As an aside, additional merchant listings for the early 19th Century are available in the various issues of Vsia Vilna (All Vilna). If there is anyone with a family from Vilna who would like me to do a lookup in one of these lists, please contact me.

Joel Ratner
Newton,MA


Joel Ratner
 

Here is the map I meant to attach to the original posting.


Gary Gershfield
 

Good Evening Joel,

Thank you for this information. My maternal ancestors came from Vilna, although, I believe they originally were registered in Musninkai.

May I ask you to do a lookup from these lists? The surname was Anolik.

Regards,

Gary Gershfield

Queens,NY




-----Original Message-----
From: Joel Ratner <Joelrat1@...>
To: main@...
Sent: Mon, Aug 10, 2020 3:30 pm
Subject: [JewishGen.org] Additional 19th C. Vilna City record sources – Archival Records of the Merchant class #lithuania

The most commonly known and available 19th record sources for the city of Vilna include the vital records and revision lists. The vital records as well as the 9th and 10th revisions of 1850/51 and 1858 are online. The 8th revision of 1834 is partially complete, and earlier 19th Century revisions, although available on microfilm, have not yet made it to the ALD. The 1784 and 1795 revision lists are available, albeit without surnames. The 1765 revision list is only available as pdf images (original content, no transliteration).  Identification of a relative in the earliest vital records or the 1834 revision list may not be sufficient to identify relatives in the 1795 RL. This situation limits how far back a researcher can trace his or her roots.
Whereas we are always seeking to add names and dates to our family trees, now is a good time to step back while we wait for the early 19th Century revision lists to be released as Excel files and ultimately, released to the ALD. This is a good time to consider filling in the details of our ancestors lives where there is information available to us.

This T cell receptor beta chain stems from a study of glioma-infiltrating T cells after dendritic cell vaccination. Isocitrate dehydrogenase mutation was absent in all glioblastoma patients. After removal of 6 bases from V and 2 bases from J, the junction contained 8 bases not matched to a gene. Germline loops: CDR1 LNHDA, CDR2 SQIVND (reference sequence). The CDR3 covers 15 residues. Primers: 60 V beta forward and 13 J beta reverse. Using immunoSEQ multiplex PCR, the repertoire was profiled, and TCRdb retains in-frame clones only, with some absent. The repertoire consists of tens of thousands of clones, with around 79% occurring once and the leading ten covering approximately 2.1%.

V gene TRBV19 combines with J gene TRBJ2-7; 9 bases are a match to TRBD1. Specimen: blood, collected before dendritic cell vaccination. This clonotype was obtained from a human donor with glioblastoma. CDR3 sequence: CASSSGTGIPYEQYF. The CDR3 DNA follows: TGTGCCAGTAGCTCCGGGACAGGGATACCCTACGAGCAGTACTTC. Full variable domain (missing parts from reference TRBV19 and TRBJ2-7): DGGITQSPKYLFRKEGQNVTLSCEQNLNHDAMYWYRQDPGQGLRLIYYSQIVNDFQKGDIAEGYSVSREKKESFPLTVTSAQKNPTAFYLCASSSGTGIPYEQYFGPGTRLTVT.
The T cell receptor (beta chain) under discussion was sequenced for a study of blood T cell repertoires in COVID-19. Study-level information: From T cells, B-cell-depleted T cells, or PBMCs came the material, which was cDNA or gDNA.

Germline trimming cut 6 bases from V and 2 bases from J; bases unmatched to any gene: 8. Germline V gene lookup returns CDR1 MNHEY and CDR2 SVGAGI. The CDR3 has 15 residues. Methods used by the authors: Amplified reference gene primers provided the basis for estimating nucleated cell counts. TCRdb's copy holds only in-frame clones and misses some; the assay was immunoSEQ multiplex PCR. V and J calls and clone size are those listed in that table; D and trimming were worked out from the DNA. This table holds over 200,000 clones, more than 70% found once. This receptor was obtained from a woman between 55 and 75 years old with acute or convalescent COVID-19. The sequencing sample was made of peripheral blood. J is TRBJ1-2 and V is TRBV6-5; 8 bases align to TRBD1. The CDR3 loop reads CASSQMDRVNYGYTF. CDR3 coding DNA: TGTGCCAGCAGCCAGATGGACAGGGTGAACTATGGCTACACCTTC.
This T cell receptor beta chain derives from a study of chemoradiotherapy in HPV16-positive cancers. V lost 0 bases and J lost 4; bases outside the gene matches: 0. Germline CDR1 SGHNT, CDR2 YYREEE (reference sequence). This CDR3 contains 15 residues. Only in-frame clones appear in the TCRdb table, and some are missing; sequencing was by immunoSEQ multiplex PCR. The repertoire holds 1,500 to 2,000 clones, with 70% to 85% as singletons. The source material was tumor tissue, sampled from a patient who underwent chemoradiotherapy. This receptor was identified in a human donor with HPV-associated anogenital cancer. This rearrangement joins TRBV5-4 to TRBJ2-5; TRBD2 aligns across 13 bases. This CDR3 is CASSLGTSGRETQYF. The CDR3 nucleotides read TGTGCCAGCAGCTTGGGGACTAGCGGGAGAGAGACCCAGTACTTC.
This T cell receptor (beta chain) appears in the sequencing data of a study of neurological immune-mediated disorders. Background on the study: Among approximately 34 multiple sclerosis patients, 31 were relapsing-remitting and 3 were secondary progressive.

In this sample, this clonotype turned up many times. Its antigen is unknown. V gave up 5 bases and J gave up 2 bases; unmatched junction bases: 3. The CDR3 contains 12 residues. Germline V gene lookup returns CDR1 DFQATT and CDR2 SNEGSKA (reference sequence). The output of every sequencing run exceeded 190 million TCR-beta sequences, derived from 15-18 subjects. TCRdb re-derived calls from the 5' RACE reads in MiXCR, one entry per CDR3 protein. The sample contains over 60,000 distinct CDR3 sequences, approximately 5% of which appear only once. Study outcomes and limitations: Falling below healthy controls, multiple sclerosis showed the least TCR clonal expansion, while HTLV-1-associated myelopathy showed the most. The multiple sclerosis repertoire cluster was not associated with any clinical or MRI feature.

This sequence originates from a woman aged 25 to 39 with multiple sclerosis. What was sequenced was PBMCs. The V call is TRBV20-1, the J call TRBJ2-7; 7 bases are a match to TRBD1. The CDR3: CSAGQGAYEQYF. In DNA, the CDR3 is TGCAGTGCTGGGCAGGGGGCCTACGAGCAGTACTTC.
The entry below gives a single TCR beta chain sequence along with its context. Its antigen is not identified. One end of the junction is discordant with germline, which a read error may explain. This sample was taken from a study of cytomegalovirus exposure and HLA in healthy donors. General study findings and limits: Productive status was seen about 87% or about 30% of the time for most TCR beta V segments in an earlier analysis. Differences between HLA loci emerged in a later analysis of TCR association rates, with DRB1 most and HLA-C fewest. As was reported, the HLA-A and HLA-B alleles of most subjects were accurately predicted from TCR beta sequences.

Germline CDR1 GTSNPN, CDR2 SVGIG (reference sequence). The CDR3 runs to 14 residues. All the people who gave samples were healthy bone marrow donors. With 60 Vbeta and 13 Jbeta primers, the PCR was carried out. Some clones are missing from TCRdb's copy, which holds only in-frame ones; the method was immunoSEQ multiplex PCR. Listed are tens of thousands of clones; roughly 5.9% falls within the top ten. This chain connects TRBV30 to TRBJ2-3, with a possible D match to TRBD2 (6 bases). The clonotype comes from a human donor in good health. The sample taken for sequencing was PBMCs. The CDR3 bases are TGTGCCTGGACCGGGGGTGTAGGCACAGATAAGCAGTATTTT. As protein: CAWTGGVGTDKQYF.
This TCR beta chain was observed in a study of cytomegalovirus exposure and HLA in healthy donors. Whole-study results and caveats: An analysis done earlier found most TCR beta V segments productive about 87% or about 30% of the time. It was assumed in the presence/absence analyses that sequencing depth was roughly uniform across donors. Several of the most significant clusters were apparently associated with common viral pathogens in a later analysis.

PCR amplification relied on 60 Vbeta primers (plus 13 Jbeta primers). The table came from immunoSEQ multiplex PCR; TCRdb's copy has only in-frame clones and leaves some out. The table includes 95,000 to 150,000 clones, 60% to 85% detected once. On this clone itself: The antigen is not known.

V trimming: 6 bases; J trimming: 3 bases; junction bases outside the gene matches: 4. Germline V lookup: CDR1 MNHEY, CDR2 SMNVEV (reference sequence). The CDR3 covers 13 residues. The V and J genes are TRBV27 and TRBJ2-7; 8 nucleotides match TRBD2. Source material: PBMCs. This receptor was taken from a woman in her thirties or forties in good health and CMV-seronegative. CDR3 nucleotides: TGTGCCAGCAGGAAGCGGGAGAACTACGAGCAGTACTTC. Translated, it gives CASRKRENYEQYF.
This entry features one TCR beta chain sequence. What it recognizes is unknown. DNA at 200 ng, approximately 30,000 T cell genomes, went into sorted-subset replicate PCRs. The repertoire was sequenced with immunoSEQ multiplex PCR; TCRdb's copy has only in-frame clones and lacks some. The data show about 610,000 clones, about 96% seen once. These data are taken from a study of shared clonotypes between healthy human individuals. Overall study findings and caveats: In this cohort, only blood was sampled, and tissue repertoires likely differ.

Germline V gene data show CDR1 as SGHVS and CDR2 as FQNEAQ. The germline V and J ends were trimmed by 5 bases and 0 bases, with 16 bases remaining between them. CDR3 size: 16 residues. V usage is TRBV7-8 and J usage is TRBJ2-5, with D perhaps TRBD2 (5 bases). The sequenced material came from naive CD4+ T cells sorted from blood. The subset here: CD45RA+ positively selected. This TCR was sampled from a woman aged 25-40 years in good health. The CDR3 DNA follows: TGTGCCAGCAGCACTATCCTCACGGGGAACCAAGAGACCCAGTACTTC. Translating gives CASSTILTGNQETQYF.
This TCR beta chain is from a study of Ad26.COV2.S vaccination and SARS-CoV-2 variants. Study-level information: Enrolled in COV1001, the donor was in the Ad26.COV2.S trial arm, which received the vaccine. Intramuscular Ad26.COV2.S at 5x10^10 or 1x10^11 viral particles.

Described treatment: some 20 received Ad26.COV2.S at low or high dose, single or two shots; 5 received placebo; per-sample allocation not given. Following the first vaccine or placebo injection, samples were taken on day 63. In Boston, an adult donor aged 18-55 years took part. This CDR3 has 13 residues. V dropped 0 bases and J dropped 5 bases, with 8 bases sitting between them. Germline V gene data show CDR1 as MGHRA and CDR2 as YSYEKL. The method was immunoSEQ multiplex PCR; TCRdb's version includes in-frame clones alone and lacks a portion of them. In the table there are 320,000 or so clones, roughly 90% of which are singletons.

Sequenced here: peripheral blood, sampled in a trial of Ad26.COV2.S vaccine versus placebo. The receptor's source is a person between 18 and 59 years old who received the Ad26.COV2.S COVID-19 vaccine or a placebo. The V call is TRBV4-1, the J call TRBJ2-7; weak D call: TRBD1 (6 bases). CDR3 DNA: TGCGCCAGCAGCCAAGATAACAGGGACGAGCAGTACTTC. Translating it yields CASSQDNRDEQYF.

An additional resource that is available for Vilna city are the records of the Jewish merchant class. This did not include all merchants but rather, those who registered their level of capital and were admitted to one of the three merchant guilds depending on their assets. Fortunately, Dr. Aelita Ambruleviciute has published a book listing all the registered Jewish merchants in a book titled “Vilniaus Pirkliai Zydai 1801 – 1861 – (sarasas)”. The English title is “Vilna Jewish Merchants 1801 – 1861 – (list)”. The author lists the Jewish merchants found in LVIA F937, 515 and 517. The added benefits of this publication are numerous. Although the title indicates the publication is a list of merchants, a biogram for each merchant is included and may contain a significant amount of information. The more prolific the business dealings of a merchant, the more information which is found. A sample listing shown below, provided by Dr. Ambruleviciute, highlights the wealth of information contained therein, although not all listings are as informative as this example. Other listings may only have a single business activity and typically includes family members.

Jakubson Vulf Jankeliovicz [1773]
 Family wife Raska [1780], s. Abram [1814], d. Sheina Geska [1808], d. Basia Feiga [1813]
1825, 1826, 1828–1830, 1832–1835 – III g.
In 1825, in Daiches house, no. 1314, had soap, salt and candles shop (d. Shiena Geska). In 1826, in Pilsuckij house, no. 199 – grocery goods shop (d. Belia Feiga). In 1828, in Zaikovskij square, on the shore of Vilnelė river had a firewood depot (himself) and in Zaikovskij house, no. 294 – cafe (zh. Raska), in Tishkevicz house, no. 382 – a haberdashery shop (d. Basia Feiga). In 1829, in Davrovskij house, no. 763, sold timber (himself), in Eksdivizorskij house, no. 235, had draper’s shop (d. Basia), in Zaikovskij house, no. 294 – a hotel (zh. Raska). In 1830, in Eksdivizorskij house, no. 235, had draper’s shop (d. Basia) and in Zaikovskij house, no. 294 – a poolroom (zh. Chaja). In 1832, in Zaikovskij house, no. 294 – a hotel (wife), on Ulczickij, Girsh Aronovicz and Davrovskij shore [of Vilnelė river] – firewood depot (himself). In 1833 made contracts. 1835 sold timber, made contracts.